This past weekend, Tunisia’s coast guard managed to rescue more than eighty people from two boats in distress carrying migrants hoping to get to Europe as countries start to relax strict lockdown measures.
Coast guard spokesman Lieutenant Houssameddine Jbabli said one person was died during the rescue of eleven migrants just off the coast of the city of Sfax, but the captain and principal trafficker managed to evade the authorities. The coast guard found another boat in poor condition near the Kerkennah Islands, from which they rescued seventy people. Jbabli said in the previous two days Tunisia had prevented ten attempts to smuggle people across the Mediterranean, mostly to Italy.
At the height of the migrant crisis, more than a million refugees fled to Europe from North African ports
These rescues come not long after the European Union launched Operation Irini, a joint naval mission set up ostensibly to prevent arms smuggling into Libya but which has largely functioned as a replacement for Operation Sophia, a 2015 mission coordinated to address the trafficking of people from North Africa into Europe. At the height of the migrant crisis, more than a million refugees fled to Europe from North African ports, escaping conflict, terrorism, climate-induced poverty, or political persecution.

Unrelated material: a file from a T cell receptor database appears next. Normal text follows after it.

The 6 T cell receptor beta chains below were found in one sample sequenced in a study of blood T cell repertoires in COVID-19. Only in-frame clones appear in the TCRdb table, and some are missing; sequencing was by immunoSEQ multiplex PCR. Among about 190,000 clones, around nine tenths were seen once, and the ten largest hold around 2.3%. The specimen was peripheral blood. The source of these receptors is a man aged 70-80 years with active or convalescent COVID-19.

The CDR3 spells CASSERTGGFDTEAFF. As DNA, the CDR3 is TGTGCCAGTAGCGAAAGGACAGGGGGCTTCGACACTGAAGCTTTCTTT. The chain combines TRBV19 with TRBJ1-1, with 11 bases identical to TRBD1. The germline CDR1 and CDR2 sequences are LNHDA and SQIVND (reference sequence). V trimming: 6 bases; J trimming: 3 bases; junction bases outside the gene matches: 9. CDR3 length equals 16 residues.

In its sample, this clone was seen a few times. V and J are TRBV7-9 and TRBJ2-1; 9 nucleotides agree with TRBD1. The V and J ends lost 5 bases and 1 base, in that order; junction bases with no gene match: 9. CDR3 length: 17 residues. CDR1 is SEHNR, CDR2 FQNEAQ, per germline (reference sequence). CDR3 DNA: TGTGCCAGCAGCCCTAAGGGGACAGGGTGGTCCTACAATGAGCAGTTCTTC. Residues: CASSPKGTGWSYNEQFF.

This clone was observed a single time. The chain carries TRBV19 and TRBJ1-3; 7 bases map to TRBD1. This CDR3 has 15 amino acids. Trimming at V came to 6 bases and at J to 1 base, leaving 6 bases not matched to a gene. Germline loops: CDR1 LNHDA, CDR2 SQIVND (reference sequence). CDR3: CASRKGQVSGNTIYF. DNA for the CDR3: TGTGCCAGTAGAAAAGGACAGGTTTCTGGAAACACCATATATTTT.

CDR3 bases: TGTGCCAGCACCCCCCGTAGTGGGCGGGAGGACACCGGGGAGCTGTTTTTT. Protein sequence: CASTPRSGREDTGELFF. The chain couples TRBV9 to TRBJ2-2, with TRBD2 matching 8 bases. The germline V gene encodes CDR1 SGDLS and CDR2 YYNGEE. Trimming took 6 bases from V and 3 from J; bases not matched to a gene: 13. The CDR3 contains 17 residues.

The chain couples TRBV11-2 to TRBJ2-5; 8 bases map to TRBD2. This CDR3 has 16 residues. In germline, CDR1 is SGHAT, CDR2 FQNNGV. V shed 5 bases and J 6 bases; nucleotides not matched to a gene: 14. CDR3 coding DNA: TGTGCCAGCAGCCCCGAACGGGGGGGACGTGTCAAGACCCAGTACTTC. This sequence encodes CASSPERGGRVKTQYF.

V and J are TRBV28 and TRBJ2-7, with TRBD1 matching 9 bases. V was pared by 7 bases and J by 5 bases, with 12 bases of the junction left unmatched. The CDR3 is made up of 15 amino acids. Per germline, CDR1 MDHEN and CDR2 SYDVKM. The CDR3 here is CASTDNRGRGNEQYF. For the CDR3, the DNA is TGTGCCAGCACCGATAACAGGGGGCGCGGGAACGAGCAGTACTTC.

The number of crossings since has drastically gone down, aided in part by joint efforts between the European Union and African Union, though tensions have mounted over the asymmetric manner in which European concerns regarding migrants and refugees seem to take precedence over African directives.